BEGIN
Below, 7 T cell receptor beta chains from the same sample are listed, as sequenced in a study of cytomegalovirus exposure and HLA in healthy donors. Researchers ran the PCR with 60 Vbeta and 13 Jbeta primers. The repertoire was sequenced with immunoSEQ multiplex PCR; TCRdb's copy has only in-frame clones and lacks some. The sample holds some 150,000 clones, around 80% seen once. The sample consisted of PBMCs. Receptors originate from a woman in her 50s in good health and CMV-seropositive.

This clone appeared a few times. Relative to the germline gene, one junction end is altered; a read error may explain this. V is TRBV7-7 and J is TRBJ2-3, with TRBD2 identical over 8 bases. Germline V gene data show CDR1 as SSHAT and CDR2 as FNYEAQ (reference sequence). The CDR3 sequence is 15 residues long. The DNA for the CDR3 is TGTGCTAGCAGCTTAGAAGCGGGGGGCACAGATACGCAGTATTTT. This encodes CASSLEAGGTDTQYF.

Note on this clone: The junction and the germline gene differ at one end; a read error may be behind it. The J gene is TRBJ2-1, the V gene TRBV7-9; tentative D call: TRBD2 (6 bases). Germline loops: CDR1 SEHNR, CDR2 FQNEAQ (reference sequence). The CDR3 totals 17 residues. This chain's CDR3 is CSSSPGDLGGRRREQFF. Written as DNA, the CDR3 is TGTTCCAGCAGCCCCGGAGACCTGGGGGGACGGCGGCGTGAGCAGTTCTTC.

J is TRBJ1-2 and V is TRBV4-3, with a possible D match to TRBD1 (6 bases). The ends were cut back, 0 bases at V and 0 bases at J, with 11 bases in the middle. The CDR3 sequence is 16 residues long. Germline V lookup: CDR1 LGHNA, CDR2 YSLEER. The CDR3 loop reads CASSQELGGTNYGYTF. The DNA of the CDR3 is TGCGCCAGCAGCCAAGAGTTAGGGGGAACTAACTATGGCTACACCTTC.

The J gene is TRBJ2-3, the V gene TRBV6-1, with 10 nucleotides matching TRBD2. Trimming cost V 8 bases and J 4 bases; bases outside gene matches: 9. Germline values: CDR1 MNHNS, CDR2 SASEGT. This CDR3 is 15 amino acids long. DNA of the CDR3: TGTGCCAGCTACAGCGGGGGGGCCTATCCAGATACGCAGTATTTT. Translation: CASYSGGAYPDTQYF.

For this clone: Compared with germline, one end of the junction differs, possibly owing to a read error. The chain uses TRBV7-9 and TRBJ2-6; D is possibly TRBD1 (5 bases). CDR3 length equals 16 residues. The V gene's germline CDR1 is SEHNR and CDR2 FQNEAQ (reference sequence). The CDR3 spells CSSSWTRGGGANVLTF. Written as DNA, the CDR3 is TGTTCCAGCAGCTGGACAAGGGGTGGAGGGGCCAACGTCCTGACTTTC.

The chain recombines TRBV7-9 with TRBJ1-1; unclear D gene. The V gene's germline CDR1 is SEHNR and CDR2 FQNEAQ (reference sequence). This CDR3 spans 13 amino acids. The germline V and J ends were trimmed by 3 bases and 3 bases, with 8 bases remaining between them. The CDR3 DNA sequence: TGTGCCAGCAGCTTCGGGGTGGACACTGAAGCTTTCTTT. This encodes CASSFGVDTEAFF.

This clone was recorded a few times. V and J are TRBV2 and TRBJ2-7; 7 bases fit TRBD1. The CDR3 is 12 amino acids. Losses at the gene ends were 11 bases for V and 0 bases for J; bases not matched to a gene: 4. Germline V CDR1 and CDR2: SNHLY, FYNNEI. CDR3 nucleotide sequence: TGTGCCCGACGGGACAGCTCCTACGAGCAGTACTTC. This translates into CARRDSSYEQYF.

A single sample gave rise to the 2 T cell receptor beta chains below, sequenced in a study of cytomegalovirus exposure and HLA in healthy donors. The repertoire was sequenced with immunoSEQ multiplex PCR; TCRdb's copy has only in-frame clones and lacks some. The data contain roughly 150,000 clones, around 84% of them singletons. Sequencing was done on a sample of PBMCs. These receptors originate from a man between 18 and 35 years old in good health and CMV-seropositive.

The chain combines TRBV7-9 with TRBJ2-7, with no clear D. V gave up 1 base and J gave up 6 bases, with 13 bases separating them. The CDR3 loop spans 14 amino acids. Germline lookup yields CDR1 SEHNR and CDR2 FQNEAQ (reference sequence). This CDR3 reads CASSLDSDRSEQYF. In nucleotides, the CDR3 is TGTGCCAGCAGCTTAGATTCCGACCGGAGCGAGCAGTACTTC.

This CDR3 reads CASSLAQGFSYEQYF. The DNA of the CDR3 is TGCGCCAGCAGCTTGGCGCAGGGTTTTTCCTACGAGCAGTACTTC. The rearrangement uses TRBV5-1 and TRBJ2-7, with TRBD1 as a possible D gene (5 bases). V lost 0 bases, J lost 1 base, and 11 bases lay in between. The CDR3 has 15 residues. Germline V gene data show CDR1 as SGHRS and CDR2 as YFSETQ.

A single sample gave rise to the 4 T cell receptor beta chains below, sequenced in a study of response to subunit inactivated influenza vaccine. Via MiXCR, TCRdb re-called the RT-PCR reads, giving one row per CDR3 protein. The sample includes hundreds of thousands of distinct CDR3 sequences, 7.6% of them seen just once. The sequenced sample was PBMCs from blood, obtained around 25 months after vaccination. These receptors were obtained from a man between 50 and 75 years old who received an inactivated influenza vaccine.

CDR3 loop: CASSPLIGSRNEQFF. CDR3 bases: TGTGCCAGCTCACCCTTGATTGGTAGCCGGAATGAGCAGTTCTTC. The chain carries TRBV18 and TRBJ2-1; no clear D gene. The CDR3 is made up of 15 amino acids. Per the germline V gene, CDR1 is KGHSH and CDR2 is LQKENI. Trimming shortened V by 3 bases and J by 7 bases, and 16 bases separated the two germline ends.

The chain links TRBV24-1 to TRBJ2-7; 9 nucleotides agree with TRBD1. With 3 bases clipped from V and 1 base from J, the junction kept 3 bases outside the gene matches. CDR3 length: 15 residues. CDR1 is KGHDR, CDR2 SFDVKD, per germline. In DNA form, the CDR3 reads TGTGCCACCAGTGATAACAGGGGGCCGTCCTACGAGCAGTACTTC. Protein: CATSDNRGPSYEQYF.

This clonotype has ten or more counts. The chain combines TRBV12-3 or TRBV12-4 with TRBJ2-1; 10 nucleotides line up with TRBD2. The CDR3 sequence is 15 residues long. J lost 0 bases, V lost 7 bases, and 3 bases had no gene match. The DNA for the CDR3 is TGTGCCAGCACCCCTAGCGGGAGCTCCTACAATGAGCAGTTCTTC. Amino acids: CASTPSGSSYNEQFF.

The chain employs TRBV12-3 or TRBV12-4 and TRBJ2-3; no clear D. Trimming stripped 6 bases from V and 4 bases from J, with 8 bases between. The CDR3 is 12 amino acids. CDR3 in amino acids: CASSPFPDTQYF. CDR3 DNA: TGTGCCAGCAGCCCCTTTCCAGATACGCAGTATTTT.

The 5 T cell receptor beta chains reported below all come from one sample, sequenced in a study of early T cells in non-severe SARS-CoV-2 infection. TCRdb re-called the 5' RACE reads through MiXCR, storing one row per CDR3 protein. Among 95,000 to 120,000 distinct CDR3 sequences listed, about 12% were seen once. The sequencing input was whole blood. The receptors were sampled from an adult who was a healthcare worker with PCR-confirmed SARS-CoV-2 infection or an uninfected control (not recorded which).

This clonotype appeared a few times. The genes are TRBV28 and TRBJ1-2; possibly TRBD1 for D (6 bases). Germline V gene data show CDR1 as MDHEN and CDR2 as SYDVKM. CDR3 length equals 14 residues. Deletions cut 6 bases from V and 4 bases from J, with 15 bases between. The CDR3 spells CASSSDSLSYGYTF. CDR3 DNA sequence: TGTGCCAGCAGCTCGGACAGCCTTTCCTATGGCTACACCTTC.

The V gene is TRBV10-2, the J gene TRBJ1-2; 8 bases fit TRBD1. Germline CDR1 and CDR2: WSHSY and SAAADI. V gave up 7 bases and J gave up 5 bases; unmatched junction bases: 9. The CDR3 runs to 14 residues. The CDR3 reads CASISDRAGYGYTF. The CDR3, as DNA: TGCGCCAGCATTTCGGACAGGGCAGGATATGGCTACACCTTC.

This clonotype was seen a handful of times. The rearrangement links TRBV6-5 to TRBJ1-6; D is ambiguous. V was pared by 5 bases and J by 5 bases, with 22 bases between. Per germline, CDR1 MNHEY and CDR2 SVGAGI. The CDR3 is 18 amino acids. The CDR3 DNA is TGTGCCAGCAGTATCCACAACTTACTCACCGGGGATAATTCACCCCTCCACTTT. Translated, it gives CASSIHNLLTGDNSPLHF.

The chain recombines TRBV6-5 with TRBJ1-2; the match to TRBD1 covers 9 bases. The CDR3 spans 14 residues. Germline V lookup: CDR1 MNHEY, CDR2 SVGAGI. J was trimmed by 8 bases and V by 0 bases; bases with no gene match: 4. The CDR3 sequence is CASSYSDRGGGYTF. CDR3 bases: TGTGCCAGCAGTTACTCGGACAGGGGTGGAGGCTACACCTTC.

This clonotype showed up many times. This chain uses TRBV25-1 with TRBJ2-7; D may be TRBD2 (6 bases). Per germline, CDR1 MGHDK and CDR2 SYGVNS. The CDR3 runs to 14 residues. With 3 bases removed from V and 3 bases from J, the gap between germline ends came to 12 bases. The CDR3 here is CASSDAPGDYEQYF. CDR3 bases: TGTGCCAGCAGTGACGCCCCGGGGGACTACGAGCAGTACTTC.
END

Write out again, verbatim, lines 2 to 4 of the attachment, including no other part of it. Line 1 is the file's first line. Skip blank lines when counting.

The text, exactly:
This clone appeared a few times. Relative to the germline gene, one junction end is altered; a read error may explain this. V is TRBV7-7 and J is TRBJ2-3, with TRBD2 identical over 8 bases. Germline V gene data show CDR1 as SSHAT and CDR2 as FNYEAQ (reference sequence). The CDR3 sequence is 15 residues long. The DNA for the CDR3 is TGTGCTAGCAGCTTAGAAGCGGGGGGCACAGATACGCAGTATTTT. This encodes CASSLEAGGTDTQYF.

Note on this clone: The junction and the germline gene differ at one end; a read error may be behind it. The J gene is TRBJ2-1, the V gene TRBV7-9; tentative D call: TRBD2 (6 bases). Germline loops: CDR1 SEHNR, CDR2 FQNEAQ (reference sequence). The CDR3 totals 17 residues. This chain's CDR3 is CSSSPGDLGGRRREQFF. Written as DNA, the CDR3 is TGTTCCAGCAGCCCCGGAGACCTGGGGGGACGGCGGCGTGAGCAGTTCTTC.

J is TRBJ1-2 and V is TRBV4-3, with a possible D match to TRBD1 (6 bases). The ends were cut back, 0 bases at V and 0 bases at J, with 11 bases in the middle. The CDR3 sequence is 16 residues long. Germline V lookup: CDR1 LGHNA, CDR2 YSLEER. The CDR3 loop reads CASSQELGGTNYGYTF. The DNA of the CDR3 is TGCGCCAGCAGCCAAGAGTTAGGGGGAACTAACTATGGCTACACCTTC.